The biggest thing facing Nuclear is that it’s getting nibbled to death along with coal by hundreds of thousands of small solar panel projects being mounted on people’s roofs. In order to make the costs of a new nuclear planet work out you have to find away to have a stable base demand or growing demand for at least 30 years. But the fast rising growth of solar panels is making any muti billion dollar power plant investment a very bad idea right now.

Coal isn’t even close to being nibbled to death by solar, and hence there’s a lot of generation for nuclear to replace.

Rooftop solar is viable for one reason and one reason only: net metering (and a bad pricing system in general). It takes away 10-30c/kWh from a grid operator’s revenue, but only saves them 5c/kWh in electricity purchases. Grid costs only get worse with distributed solar.

That can’t last. It also doesn’t work for commercial/industrial electricity use, because they don’t have the same silly pricing scheme. So your argument is confined to the 37% of electricity consumed by the residential sector.

Nuclear’s biggest problem right now is the economics of it. The plants are EXTREMELY expensive and take like a decade to build. It is just not very cost effective and that is even after giving it a massive subsidy in the form of the Price-Anderson act and government-backed low interest loans.

It is environmentalists that are stopping nuclear, it is Wall Street.

They’re expensive because environmentalists stalled progress for 35 years. But the future is bright with molten salt reactors on the horizon.

Are you seriously suggesting that we transmit solar electricity from one side of the planet to the other?!? And that we rely on that connection going through god knows which countries for something as fundamental to our way of life as electricity?

Did the “Union of Concerned Scientists” just publish data without reference to sources? Lacking in UCS version of the graph is that the totals includes HEVs, PHEVs & BEVs for US.

The graph looks like a poor quality version of
Electric Drive Transportion Association created with daa from HybridCars.com

Another plot on total monthly sales looks like its based on data from InsideEVs.com “Monthly Scorecard”.

The odd thing missing from trends is a graph detailing FCV sales by month. re: “1) Fuel cell vehicles are coming!” … at issue, is availability and timing beyond California prior to 2018.

UCS missed:
“0) $25,000 BEVs with 200-250 mile range are coming”,
“4) over 95% of US population will be reachable by driving a Model S from nearest Supercharger, before 2015”

A linear increase in sales will turn into a quadratic increase in cumulative sales. Most people will call a quadratic graph “exponential”. I’m distrustful of anyone posting cumulative sales.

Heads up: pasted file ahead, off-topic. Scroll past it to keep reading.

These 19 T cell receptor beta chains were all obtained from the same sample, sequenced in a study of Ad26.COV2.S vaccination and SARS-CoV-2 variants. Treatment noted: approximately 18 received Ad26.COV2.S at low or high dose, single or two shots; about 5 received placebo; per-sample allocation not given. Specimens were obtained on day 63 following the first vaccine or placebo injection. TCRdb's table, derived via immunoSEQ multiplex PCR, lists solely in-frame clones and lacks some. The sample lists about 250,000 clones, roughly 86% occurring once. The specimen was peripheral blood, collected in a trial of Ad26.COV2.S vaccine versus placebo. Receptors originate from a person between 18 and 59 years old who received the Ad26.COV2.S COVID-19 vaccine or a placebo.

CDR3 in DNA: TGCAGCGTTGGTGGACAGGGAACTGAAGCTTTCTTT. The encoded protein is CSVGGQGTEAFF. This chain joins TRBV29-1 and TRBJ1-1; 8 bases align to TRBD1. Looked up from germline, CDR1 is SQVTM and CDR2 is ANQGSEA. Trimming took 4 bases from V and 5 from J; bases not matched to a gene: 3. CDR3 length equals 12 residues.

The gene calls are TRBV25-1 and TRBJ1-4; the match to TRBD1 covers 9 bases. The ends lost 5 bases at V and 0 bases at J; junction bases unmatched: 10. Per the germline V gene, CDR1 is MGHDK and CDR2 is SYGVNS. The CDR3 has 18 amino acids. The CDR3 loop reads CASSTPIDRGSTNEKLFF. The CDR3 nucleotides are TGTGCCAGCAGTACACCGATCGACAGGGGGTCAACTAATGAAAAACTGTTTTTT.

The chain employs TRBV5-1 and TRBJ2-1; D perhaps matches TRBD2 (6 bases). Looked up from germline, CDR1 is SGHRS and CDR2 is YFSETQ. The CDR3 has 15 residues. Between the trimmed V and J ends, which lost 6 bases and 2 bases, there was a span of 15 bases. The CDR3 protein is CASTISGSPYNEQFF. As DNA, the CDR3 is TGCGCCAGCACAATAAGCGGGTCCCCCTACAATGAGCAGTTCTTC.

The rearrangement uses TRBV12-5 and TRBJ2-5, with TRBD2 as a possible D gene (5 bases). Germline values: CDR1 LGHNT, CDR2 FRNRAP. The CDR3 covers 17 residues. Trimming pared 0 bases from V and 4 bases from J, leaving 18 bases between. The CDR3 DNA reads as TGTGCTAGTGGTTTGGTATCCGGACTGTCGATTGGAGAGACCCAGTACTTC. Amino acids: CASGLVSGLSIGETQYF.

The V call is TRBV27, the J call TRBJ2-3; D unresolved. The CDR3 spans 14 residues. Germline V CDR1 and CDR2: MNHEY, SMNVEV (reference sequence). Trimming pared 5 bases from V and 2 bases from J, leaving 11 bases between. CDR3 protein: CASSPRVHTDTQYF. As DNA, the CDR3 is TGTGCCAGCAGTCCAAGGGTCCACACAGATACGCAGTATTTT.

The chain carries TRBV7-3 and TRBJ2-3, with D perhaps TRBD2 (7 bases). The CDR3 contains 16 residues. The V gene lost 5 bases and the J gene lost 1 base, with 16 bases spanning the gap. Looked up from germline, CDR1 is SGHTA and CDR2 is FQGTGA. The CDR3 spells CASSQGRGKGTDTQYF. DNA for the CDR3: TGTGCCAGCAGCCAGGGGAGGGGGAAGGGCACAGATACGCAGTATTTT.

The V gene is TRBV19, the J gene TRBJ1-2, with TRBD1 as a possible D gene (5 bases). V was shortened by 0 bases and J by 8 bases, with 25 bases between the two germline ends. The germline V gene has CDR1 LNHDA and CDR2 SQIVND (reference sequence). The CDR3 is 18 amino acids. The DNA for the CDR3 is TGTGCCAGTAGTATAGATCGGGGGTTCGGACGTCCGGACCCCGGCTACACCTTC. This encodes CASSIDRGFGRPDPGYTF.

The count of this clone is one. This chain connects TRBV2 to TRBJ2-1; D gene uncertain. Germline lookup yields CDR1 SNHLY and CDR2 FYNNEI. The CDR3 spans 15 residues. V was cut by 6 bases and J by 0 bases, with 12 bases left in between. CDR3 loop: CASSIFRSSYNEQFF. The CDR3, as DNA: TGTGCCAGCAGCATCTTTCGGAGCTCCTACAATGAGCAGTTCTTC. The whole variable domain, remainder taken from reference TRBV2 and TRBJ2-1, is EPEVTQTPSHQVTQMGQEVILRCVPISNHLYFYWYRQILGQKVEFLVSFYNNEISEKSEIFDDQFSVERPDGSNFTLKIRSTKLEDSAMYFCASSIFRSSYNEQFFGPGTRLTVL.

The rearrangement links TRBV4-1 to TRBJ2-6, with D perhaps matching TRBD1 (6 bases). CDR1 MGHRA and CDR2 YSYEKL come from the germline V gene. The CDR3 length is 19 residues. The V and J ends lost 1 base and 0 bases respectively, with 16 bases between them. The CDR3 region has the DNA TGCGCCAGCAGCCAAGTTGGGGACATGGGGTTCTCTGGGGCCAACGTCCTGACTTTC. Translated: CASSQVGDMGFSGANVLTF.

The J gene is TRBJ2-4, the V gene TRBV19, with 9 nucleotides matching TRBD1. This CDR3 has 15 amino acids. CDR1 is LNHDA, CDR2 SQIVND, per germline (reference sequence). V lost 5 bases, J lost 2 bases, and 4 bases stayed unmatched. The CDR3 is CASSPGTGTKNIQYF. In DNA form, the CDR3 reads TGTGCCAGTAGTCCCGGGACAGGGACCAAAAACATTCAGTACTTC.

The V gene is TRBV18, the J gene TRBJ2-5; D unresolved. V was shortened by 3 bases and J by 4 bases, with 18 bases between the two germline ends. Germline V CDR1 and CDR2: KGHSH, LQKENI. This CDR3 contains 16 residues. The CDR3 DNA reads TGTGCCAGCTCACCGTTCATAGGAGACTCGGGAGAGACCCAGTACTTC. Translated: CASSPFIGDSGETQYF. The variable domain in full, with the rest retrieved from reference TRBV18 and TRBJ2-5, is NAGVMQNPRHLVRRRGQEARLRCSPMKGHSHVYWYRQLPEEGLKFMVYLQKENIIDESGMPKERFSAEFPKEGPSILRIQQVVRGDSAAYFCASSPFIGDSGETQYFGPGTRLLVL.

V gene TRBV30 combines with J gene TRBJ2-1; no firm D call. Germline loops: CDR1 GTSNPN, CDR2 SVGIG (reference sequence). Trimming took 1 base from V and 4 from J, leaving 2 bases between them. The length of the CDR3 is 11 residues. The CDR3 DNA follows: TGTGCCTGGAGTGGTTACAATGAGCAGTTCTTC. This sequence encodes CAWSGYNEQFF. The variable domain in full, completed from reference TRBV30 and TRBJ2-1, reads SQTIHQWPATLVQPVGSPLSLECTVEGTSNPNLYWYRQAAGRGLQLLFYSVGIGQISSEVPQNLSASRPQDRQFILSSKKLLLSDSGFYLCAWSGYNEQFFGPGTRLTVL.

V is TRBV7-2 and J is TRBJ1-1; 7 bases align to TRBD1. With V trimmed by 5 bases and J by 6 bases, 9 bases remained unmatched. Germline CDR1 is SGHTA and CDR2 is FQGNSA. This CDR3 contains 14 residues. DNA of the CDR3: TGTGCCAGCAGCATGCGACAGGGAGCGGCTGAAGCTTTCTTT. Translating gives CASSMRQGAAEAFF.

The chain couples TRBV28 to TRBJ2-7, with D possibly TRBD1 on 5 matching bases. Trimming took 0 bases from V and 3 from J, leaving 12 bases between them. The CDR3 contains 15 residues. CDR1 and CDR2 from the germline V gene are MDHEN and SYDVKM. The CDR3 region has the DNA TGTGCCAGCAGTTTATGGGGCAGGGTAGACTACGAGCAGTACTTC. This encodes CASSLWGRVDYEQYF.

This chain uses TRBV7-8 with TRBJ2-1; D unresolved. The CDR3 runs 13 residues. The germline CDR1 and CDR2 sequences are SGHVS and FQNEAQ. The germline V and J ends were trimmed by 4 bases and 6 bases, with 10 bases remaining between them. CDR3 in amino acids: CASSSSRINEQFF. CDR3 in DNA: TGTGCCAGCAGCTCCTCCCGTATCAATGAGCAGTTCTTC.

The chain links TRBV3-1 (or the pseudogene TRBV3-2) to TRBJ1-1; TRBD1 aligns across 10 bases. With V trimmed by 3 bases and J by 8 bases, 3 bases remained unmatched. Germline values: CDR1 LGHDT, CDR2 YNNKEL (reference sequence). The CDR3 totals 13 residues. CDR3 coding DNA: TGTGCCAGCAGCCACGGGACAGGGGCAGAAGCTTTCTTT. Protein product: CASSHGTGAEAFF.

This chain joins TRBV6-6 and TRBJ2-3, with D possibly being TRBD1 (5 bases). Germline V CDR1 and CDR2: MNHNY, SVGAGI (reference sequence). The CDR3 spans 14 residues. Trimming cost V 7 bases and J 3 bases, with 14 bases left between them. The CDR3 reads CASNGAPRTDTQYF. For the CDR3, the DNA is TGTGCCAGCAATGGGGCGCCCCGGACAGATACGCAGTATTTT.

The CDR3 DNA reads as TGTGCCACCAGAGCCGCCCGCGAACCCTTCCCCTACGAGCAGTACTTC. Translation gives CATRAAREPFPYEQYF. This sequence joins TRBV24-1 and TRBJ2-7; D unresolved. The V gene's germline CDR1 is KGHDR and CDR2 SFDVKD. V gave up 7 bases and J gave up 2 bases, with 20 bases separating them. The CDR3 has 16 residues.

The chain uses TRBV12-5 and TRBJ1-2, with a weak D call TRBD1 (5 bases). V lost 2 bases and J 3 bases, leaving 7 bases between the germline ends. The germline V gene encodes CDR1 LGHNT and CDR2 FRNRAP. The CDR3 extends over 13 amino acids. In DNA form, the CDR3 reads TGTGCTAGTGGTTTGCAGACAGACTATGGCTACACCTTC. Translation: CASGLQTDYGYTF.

But it gets better, since increase in sales is exponential!

Don’t you mean $35-40k BEV’s with 200-250 miles of range? Not that your point isn’t still valid. FCV’s are still much, much more expensive and there still is that pesky fuel with a bad energy equation.

I had calculated, for 2013, 44% of all Plug_ins sold in CA. I got 46% for BEV’s sold in CA in 2013. After I did my calcs, CNCDA.org (California New Car Dealer Assoc.) took the CA plug-in sales data report off-line except for members. So now it is not possible to cite the CA data.

…as of today I now see the California sales data is back on-line at CNCDA.org see California Auto Outlook report dated Feb. 2014

Fuel cell vehicles have been ‘trending’ for decades. I still can’t buy one.

FCVs are to transportation as fusion is to electricity generation.

I beautiful theory slain by an ugly set of facts; the technology that’s been 20 years away for the last 50 years (adj. numbers for FCVs, but the principle holds).

The biggest thing with fusion is I could see using it for star ship travel or space travel in general.

But the cost fusion is facing now is why should someone invest 20 billion dollars in it when they can buy even more solar panels and batteries for half the cost and collect the power for free.

In that I plan on owning a set of solar panels on the roof of my house in the future but I don’t plan on owning my own fusion reactor.

the name of this union would be a great title for a film, with sean connery as a member.

What this really shows is that I think the ethanol industry is going to be devastated by the rising numbers of electric cars before the oil industry is.

As for when the destruction is going to run wild on the power, oil and ethanol and hydrogen industries. It’s going to gain power when Tesla’s giant Giga Factory opens up in that it will basically be opening up the spillways for cheap batteries for EV’s and Solar power.

So if you own a coal plant and the day this factory opens I would dump it.

Fusion power. We place a big fusion reactor out in space and then use collectors here on the planet to gather the energy.

Yep. That is what I am doing today. I have a massive fusion reactor safely situated 93 million miles away and use my local collectors to gather energy from it. The only problem is that the earth’s rotation limits my access to it but on the other side, everyone across the planet can access it so we share it. 🙂